I couldn’t believe the Canadiens went on the power play 22 seconds into Game 5. I couldn’t believe they scored 1:26 into that power play. I couldn’t believe Henrik Lundqvist gave up the goal he did to Tomas Plekanic just 1:40 after the Rangers tied the game at 1. I couldn’t believe Lundqvist let Max Pacioretty beat him 3:44 into the second period and then let Rene Bourque turn around and find the back of the net 3:10 later. I couldn’t believe Lundqvist was pulled with 11:02 left in the second and I couldn’t believe he didn’t come back for the start of the third. I couldn’t believe Henrik Lundqvist didn’t show up for Game 5.
The Bell Centre has long been to Henrik Lundqvist what both Yankee Stadiums were to Pedro Martinez with the only thing missing from the raucous and embellishment-accepting Habs fans being the “Who’s Your Daddy?” chants to further rattle the King. But after Games 1 and 2 in Montreal, when Lundqvist gave up three goals combined, stopping 63 of 66 shots, (including 40 in Game 2), I thought he had finally overcome his Montreal letdowns. I thought he had silenced Habs fans the way he silenced all of his postseason critics when he put the Rangers on his back to overcome the 3-1 series deficit to the Penguins by winning Games 5 and 7 in Pittsburgh against the best offensive talent in the world and possibly the second-best offensive talent in the world. But maybe he didn’t and maybe I was wrong to think that because there was Lundqvist on Tuesday night in Montreal giving up goals that left Marc-Andre Fleury somewhere thinking, “Those aren’t that soft.”
I have never said anything negative about Lundqvist, at least not seriously. He’s in an elite class, in that sense, with Derek Jeter, Mariano Rivera and post-Super Bowl XLII Eli Manning. When I tell anyone that, the first thing they say is that the other three have won, and I’m always quick to say, “They didn’t win by themselves,” and Lundqvist won’t ever win by himself either even as much as the anti-Lundqvist club wants to believe he should somehow help provide more offense to give the Rangers a better chance to win.
I fully believe Lundqvist has been as good as he could be or any goalie could ever be for the Rangers teams that have been constructed during his career since 2005-06. And I fully believe Lundqvist has been as good as he could be or any goalie could be in the eight postseasons the team has played in since 2005-06 (this one included). He has been the face of the franchise, the backbone of the organization and the sole reason for any success over the last nine seasons and with or without a Cup to this point doesn’t change the goalie he has been for the teams he has been dealt.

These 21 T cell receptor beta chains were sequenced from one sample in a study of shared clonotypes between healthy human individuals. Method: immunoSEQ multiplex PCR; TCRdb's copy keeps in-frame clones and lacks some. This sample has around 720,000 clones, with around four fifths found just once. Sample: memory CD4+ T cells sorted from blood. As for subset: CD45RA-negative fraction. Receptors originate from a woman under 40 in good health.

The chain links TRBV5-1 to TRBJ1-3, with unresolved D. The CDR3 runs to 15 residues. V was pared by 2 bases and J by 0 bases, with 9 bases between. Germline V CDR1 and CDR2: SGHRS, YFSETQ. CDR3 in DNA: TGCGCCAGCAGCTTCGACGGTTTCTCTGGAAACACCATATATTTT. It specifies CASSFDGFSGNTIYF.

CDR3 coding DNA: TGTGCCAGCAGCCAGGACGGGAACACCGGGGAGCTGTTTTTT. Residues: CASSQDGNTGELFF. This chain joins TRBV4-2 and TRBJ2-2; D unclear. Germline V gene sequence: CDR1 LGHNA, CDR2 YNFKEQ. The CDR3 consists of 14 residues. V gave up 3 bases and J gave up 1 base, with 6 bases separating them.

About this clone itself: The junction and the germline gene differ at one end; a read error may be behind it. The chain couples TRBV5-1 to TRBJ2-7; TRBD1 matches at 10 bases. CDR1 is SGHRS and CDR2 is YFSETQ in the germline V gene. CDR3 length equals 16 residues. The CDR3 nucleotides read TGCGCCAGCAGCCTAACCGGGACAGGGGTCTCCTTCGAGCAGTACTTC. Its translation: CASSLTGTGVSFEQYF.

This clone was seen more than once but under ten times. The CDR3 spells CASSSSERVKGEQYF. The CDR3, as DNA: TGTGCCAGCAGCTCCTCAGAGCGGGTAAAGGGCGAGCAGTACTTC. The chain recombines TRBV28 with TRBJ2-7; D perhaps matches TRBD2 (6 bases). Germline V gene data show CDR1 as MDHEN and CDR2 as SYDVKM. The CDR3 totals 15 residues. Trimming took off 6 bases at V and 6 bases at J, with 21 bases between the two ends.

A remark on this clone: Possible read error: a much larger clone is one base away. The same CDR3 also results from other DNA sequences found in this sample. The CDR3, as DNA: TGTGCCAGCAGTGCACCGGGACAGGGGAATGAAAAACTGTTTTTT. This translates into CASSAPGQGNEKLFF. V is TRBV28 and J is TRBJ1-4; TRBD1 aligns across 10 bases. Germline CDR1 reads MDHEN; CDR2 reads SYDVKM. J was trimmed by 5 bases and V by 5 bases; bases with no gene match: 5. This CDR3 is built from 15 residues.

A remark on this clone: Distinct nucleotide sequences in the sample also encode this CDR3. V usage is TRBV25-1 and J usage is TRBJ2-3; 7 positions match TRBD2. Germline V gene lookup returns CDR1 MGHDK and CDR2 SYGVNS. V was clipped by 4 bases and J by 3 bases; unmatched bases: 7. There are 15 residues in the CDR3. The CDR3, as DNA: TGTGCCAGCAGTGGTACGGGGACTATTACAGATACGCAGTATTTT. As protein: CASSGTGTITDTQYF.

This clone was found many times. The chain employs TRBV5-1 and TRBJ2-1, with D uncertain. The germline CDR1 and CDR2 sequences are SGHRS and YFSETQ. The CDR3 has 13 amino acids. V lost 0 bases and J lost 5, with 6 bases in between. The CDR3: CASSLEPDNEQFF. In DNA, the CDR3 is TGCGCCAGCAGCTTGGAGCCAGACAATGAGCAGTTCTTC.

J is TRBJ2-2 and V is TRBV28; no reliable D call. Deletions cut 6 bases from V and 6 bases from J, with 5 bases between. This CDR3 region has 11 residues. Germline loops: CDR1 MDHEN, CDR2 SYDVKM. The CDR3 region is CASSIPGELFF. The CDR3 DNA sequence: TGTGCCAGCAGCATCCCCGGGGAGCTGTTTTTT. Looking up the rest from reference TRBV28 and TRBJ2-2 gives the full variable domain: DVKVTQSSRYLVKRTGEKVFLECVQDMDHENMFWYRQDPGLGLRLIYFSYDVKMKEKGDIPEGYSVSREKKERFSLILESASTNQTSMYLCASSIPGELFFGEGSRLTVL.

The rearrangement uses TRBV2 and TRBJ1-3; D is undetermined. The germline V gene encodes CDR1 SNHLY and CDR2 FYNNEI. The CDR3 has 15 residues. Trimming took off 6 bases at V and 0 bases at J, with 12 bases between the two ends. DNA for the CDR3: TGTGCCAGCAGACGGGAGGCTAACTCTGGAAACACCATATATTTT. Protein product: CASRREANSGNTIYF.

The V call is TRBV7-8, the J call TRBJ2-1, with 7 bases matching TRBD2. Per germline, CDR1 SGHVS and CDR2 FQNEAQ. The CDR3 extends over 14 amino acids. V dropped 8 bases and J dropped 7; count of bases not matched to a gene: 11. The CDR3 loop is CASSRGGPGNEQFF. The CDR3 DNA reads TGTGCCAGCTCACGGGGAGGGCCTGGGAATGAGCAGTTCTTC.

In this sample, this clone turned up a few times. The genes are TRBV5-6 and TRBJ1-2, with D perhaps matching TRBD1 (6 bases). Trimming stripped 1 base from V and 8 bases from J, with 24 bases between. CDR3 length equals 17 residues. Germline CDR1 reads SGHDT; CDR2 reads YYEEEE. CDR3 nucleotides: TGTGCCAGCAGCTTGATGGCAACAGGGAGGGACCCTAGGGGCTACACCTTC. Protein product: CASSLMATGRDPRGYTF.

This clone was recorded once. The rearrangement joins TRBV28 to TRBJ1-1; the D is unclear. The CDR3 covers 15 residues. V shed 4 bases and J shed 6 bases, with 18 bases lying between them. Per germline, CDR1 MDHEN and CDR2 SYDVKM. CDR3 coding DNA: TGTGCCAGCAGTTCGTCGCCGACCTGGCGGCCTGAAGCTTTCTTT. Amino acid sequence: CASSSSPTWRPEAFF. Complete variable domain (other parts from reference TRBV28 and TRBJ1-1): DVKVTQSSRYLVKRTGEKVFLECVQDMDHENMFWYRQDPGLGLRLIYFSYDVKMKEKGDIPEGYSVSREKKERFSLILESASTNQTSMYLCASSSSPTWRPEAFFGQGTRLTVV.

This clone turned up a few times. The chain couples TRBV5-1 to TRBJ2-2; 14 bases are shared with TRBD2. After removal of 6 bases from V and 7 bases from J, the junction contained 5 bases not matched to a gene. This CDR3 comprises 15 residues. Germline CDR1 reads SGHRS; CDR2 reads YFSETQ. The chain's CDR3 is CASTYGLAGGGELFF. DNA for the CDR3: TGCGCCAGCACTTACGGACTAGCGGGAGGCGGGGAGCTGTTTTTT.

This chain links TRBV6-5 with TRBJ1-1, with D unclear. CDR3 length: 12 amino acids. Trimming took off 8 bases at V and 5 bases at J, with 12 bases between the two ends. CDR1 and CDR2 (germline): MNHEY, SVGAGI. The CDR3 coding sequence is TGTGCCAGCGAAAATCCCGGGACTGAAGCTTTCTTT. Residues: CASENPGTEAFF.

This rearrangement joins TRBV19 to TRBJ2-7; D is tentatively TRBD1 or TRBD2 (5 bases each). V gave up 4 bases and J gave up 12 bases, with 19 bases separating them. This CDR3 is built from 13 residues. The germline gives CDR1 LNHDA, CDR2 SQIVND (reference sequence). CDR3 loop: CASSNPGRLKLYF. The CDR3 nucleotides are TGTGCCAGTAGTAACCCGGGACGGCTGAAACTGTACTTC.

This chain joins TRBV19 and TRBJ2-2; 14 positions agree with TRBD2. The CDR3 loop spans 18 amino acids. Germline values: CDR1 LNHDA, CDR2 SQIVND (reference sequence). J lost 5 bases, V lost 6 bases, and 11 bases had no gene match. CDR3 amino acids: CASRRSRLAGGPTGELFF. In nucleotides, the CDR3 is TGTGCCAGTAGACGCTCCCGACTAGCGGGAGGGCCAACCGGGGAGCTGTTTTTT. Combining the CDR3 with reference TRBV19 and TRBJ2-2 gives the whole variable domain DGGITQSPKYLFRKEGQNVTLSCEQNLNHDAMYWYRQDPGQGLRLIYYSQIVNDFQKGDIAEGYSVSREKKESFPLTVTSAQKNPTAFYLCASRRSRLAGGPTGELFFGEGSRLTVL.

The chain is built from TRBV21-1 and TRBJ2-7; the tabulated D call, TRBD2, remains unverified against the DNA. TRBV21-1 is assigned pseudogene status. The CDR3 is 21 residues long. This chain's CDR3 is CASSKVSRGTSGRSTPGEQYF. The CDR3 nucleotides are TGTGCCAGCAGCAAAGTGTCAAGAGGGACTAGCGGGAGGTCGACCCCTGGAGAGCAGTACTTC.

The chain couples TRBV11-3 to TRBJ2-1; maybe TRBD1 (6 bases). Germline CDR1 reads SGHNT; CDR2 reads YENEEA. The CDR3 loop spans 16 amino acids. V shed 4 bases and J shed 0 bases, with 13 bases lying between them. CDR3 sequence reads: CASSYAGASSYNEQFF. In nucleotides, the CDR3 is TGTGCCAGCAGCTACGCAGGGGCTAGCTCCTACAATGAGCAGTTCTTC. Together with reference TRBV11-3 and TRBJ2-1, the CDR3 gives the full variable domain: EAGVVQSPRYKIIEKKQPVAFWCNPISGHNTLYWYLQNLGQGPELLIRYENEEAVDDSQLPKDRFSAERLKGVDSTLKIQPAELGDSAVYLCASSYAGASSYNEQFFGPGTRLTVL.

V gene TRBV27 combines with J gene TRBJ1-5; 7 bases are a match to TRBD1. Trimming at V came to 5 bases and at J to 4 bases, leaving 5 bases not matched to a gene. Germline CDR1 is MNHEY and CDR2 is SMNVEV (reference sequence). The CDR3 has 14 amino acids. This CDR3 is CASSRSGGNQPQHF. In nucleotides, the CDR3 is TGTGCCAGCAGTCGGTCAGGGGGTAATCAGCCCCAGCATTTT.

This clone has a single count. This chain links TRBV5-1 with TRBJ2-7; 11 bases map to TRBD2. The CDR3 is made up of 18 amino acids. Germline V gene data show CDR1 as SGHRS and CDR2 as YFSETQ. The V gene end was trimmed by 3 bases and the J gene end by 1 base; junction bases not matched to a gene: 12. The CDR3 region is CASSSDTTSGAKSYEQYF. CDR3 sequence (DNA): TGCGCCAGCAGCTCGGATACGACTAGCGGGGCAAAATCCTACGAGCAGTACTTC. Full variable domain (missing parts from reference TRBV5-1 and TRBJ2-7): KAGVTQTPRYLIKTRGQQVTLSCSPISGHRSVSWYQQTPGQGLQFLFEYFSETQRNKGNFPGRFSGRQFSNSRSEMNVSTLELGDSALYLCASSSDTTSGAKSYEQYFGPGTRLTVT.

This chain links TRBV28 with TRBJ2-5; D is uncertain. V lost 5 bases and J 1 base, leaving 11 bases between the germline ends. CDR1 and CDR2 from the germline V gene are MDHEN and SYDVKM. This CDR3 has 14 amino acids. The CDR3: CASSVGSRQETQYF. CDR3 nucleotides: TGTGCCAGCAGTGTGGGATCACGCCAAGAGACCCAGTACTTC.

Lundqvist wasn’t himself in Game 5 and proved Eddie Olczyk’s theory wrong that the Rangers would never lose a playoff game in which they score four goals because of Henrik Lundqvist, and neither was the rest of the team. (Well, maybe Dan Girardi was himself because he was having himself a nice Sunday Skate while the Canadiens were hanging around in the slot as if they were playing “Rebound.”) But no 7-4 loss, no three-goal loss can be blamed on one player or the goalie, even if that goalie is the best in the world. But as will be the case in the aftermath of the Rangers’ first missed opportunity to win the Eastern Conference, Lundqvist will be the center of the Rangers’ disappointment and will continue to be so for any failure until at least until he wins the Cup. And if you’ve paid attention to what’s happened in Boston over the last couple years, he will likely continue to be the center of any disappointment even if he can erase a 20-year drought because that’s what happens when expectations are created.
There’s not much to say about a 7-4 loss in which the Rangers scored four goals in Montreal and overcame a three-goal deficit to tie the game at 4 other than that it was a missed opportunity. Fortunately, the Rangers put themselves in a position to have three opportunities to put the Canadiens away and to put a Stanley Cup Final series back in New York for the first time in 20 years.
Game 6 will be different. It has to be different. The Rangers can’t get back on a plane to Montreal with another Game 7 looming and the Bell Centre awaiting them full of Habs fans who have been waiting for the Cup a year longer than Rangers fans. And Henrik Lundqvist can’t show up at Madison Square Garden on Thursday night. King Henrik must show up.